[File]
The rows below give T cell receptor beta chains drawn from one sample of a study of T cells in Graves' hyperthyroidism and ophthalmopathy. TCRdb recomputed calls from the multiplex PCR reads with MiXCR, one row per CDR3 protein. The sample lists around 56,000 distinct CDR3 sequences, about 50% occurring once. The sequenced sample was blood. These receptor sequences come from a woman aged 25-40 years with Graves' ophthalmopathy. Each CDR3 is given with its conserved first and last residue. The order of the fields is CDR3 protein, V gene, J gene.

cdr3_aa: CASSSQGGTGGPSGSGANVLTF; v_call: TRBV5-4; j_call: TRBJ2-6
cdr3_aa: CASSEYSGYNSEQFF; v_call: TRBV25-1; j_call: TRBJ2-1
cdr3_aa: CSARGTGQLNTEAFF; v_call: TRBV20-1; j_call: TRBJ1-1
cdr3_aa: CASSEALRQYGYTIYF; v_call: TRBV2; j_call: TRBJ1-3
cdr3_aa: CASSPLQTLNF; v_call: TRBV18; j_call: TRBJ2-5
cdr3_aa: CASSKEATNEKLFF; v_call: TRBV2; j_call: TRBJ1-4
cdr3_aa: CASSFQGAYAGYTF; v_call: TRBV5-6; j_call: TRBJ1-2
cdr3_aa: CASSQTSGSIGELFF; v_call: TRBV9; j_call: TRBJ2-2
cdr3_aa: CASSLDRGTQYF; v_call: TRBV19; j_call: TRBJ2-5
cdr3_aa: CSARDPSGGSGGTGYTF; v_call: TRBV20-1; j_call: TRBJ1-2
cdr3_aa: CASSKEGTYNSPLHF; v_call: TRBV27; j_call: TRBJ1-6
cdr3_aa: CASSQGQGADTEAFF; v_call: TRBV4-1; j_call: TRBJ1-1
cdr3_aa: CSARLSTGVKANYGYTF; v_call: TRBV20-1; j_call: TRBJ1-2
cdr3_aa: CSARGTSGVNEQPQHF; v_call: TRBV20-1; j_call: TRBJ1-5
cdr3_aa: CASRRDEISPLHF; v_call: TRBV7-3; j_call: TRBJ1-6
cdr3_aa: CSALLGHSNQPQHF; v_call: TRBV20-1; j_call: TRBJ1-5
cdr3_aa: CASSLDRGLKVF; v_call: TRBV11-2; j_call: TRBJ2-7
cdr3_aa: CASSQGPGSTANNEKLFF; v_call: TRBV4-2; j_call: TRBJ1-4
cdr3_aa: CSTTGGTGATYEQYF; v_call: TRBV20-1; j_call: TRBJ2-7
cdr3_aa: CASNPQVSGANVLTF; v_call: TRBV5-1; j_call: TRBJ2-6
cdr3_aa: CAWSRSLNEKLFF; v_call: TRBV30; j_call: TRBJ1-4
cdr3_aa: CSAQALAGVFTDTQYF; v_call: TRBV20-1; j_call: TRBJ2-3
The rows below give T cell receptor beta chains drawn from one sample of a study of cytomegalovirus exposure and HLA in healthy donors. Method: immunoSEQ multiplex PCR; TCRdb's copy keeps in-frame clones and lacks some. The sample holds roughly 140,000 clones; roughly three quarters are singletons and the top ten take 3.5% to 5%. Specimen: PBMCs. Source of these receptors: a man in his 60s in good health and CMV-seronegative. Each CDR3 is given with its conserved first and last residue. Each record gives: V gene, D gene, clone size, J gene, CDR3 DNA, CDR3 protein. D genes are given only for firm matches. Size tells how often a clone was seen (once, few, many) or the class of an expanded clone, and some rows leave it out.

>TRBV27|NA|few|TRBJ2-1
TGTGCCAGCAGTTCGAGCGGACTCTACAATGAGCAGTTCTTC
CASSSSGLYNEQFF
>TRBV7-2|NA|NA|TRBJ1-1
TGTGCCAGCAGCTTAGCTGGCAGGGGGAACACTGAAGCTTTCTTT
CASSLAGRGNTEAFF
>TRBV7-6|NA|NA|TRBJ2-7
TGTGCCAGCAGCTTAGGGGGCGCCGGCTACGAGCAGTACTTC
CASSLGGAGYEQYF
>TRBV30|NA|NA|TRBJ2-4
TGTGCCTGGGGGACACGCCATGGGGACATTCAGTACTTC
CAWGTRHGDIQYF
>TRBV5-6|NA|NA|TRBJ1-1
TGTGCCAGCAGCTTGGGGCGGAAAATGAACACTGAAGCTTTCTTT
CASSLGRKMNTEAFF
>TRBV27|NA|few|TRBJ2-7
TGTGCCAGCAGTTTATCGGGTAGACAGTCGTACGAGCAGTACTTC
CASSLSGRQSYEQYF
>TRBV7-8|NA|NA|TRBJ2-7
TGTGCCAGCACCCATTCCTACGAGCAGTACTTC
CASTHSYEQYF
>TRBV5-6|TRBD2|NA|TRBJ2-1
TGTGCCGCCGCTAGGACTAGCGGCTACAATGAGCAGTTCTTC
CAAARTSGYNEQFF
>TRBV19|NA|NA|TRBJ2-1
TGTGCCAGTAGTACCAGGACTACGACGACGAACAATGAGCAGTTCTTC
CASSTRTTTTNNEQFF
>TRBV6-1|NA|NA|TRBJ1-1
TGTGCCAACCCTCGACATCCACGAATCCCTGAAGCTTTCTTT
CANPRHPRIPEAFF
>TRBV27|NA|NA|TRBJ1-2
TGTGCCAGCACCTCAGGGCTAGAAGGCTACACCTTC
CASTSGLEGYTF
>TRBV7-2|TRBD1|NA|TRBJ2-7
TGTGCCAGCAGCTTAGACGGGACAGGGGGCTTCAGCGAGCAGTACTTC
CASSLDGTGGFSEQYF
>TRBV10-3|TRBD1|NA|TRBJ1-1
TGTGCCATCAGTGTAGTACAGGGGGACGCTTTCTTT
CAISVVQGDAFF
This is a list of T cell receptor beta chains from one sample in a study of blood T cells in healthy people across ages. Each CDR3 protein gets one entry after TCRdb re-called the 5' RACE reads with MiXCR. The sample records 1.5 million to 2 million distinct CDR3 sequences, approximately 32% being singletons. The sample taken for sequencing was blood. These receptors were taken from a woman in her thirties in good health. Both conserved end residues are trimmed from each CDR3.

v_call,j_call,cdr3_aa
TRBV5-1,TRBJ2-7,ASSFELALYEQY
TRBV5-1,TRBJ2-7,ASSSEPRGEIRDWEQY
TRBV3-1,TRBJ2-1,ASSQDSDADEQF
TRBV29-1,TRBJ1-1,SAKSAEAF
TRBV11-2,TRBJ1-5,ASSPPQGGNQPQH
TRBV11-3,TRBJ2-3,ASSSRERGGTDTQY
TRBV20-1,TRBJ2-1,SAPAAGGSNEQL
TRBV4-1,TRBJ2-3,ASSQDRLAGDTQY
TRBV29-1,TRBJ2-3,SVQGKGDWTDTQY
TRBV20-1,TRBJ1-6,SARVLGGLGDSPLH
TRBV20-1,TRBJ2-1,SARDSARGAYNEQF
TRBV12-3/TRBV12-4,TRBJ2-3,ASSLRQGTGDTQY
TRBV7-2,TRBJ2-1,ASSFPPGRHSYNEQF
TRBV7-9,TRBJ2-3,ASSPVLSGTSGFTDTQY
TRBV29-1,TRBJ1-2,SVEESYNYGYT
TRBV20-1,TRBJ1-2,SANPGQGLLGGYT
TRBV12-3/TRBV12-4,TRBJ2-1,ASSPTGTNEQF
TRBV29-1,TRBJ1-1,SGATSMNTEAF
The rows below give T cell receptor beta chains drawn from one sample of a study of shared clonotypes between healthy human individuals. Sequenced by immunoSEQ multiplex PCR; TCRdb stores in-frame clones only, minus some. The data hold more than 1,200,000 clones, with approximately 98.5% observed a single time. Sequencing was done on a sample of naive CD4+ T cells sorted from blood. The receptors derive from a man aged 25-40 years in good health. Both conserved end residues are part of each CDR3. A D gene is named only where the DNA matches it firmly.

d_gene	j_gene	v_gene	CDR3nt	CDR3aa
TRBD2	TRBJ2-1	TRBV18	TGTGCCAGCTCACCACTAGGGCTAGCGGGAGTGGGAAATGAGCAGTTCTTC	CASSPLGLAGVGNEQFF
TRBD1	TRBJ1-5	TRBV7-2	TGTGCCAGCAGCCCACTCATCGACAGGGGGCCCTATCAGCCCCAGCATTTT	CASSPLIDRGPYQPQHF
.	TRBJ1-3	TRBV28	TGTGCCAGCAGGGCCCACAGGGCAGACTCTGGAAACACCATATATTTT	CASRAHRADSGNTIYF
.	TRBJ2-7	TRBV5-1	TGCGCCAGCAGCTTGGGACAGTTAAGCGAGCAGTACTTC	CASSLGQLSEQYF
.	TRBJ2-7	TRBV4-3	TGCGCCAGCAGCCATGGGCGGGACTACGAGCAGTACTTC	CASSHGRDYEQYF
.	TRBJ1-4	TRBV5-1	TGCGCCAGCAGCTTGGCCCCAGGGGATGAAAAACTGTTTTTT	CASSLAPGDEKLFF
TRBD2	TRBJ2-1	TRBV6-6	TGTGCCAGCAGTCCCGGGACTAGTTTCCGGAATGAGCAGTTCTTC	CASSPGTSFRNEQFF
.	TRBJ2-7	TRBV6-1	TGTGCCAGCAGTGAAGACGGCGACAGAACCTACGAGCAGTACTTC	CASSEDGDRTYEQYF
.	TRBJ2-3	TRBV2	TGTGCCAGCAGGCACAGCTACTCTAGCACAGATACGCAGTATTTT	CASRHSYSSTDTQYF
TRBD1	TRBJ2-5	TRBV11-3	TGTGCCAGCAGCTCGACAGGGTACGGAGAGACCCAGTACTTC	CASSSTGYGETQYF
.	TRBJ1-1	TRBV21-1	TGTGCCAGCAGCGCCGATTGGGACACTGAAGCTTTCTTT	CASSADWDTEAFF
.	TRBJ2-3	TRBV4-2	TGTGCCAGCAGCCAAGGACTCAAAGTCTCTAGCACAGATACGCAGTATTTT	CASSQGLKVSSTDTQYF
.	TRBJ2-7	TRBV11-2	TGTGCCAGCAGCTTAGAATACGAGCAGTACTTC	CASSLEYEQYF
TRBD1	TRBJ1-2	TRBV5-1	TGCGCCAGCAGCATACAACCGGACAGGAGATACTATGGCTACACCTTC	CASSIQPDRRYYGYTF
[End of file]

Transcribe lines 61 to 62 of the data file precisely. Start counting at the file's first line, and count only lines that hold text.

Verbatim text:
>TRBV10-3|TRBD1|NA|TRBJ1-1
TGTGCCATCAGTGTAGTACAGGGGGACGCTTTCTTT